stamp with disqualified persons

Many of our clients say that the thing they love most about self-directing their IRA is that they have so much freedom to choose what they invest in. Whether it’s real estate related assets, investing in private companies, or making loans, the freedom, flexibility, and extensive options are huge benefits.

Even with so much freedom and so many options though, there are some limitations. Self-directed IRAs are governed by a set of rules that investors must be aware of and follow. There are some transactions that are not allowed with self-directed IRAs, and there are some disqualified persons self-directed IRAs are not allowed to do business with. We will focus on these disqualified persons in this blog post.

Self-directed IRA disqualified persons

First, why do these disqualified transactions and persons exist? Some transactions violate the basic intent of your self-directed IRA. It’s important to remember that your retirement plan is intended to benefit you when you retire and not before. Transactions that can be interpreted as providing immediate financial gain to the account holder or other disqualified persons are not allowed.

So who is a disqualified person? When it comes to determining prohibited transactions through your self-directed IRA, the following are considered disqualified persons:

  • You and your spouse
  • Your employer
  • Your lineal ascendants and descendants, as well as their spouses (children, parents, etc.)
  • Any person providing plan-related services (custodians, advisors, fiduciaries, administrators, etc.)
  • Any entity (business, corporation, partnership, etc.) of which you are at least 50% owner, whether directly or indirectly
  • Any entity where any disqualified person has undue influence over the decision of that entity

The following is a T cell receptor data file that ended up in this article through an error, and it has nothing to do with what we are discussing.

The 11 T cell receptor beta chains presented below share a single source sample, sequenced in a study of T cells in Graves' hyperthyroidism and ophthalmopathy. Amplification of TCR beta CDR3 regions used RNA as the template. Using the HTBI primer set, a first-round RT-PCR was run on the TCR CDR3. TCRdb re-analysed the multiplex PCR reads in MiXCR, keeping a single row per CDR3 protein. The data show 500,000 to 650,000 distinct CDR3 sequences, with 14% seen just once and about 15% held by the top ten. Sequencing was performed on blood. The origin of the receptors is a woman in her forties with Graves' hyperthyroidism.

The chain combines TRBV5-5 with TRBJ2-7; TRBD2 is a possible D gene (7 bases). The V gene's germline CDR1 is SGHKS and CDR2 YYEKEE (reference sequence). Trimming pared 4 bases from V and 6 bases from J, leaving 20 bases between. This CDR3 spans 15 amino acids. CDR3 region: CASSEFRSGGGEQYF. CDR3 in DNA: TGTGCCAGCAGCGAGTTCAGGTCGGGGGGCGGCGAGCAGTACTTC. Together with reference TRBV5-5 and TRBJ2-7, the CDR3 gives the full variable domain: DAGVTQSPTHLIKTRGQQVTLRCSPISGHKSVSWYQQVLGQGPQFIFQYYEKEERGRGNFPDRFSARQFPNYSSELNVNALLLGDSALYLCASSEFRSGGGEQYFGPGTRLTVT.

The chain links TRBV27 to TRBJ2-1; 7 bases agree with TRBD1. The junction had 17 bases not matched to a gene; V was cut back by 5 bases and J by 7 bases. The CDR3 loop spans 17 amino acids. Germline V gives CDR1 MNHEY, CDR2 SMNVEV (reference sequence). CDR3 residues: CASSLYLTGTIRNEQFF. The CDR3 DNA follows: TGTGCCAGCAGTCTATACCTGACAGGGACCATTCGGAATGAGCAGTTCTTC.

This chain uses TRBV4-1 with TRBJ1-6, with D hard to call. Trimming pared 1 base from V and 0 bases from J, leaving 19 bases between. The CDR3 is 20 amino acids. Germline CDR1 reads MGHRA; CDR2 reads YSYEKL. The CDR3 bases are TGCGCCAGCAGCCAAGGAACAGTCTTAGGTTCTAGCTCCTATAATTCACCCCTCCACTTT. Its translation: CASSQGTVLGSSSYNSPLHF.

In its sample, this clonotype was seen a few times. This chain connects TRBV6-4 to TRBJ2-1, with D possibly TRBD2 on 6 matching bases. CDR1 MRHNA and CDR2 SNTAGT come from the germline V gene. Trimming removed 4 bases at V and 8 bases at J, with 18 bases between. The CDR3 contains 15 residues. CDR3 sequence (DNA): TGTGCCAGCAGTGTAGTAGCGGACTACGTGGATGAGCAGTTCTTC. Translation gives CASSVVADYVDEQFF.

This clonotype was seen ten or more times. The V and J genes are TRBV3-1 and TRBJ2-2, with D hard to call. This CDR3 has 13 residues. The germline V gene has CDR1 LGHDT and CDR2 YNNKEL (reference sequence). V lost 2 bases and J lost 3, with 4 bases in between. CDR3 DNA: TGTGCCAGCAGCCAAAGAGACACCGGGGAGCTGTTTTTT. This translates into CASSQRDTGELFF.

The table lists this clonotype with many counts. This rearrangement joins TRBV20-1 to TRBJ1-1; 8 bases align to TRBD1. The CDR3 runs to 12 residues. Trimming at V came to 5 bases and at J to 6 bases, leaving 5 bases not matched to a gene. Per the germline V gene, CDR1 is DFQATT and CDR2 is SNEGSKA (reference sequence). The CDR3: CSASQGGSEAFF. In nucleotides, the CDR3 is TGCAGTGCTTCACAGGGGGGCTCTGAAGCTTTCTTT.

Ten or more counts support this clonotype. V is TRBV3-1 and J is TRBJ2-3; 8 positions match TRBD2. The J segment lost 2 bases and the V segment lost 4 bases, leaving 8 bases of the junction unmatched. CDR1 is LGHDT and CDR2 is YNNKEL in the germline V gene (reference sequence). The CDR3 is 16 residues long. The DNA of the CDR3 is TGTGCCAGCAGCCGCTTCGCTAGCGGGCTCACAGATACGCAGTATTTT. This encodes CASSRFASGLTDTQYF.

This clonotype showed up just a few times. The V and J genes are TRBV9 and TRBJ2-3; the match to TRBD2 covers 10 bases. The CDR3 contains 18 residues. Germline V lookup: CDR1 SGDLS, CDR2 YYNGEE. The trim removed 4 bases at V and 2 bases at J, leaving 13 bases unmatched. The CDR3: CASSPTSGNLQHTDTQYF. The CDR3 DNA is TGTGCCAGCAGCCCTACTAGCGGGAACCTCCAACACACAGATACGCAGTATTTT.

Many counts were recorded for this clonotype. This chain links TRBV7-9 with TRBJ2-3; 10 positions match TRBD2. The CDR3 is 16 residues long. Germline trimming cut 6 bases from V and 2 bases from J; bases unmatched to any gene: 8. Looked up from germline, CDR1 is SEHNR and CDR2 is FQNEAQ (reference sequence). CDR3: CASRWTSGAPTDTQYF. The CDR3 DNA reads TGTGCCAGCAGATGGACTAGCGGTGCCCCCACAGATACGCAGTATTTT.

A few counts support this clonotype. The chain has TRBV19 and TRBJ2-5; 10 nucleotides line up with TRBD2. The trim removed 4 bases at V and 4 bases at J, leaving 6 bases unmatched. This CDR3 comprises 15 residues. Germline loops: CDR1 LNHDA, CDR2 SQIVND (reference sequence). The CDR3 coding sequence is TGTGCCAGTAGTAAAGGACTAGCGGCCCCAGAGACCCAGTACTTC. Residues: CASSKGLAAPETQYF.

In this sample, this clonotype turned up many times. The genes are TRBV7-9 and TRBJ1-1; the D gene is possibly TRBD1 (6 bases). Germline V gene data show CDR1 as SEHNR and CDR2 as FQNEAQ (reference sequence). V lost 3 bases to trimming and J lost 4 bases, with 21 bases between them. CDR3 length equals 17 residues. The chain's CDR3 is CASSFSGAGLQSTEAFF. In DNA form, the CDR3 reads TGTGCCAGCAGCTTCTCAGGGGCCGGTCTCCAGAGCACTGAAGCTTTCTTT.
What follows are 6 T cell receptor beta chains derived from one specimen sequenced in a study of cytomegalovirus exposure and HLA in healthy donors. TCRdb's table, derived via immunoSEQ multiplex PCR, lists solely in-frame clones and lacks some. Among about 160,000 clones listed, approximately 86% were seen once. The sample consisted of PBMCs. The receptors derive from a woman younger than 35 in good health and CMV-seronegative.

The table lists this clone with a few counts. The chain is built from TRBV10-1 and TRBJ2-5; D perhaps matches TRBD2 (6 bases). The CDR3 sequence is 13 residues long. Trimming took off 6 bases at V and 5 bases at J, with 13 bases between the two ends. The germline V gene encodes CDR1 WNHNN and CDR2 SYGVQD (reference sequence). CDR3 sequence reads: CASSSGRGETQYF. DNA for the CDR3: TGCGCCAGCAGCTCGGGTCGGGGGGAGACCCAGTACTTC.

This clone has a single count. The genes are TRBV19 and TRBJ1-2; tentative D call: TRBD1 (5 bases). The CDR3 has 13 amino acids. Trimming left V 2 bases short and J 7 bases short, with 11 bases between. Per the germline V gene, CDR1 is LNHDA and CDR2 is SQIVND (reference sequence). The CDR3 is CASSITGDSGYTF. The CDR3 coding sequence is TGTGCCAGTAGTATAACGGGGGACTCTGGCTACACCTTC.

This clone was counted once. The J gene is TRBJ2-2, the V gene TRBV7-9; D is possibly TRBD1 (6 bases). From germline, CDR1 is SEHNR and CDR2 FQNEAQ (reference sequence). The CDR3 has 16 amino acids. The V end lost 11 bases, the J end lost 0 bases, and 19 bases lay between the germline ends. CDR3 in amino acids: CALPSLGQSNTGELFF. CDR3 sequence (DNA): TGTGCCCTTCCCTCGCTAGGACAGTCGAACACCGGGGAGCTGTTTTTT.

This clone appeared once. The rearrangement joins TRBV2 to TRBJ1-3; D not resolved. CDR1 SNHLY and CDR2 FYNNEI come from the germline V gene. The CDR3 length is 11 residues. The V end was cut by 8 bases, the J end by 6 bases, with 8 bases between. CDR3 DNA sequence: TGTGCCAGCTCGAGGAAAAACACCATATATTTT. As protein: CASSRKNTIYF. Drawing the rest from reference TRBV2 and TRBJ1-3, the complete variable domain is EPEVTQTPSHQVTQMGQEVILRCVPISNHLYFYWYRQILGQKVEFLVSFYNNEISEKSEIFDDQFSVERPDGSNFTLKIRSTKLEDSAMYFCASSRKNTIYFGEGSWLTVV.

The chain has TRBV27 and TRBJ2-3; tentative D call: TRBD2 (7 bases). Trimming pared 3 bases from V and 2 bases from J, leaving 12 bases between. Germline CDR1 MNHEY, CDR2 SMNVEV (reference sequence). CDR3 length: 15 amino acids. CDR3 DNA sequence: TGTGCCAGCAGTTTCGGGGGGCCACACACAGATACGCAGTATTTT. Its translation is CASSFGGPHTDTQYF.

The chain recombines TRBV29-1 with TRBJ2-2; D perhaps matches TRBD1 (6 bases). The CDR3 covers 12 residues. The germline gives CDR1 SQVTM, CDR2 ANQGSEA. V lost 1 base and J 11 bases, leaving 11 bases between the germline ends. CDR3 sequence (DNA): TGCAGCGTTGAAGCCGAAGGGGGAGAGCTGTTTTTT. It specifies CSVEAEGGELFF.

Your IRA may not buy an investment from or sell an investment to a disqualified person as defined by Internal Revenue Code Section 4975 Section 11 on Prohibited Transactions (4.72.11.3.1 Disqualified Person). To do so is known as “self dealing” and could lead to significant tax penalties. 

Determining who is a disqualified person and who isn’t can sometimes be tricky, but these examples of disqualified persons may help:

  • If you hire your son to paint a real estate rental property owned by your self-directed IRA, your son is a disqualified person.
  • If your own company is a contractor and you hire someone on staff to work on your property, that employee of the company is disqualified.
  • If you rent a property owned by your self-directed IRA to your parents, your parents are disqualified.

While the rules about self-directed IRA disqualified persons and prohibited transactions are important, these are the short lists. The lists of things that you can do with your self-directed IRA and who you can work with are much longer. 

If you are interested in having this freedom to choose  your retirement investments, please let us know, and we will be happy to get you set up with a self-directed IRA.

Learn more about the basics of self-directed IRAs from IRA Innovations in Birmingham, AL. 

IRA Innovations provides self-directed retirement account administration and education in Birmingham, AL, Tuscaloosa, AL, and Nashville, TN. As the experts when it comes to “alternative” investments including private equities, they can provide the necessary tools and information to get started with a self-directed IRA.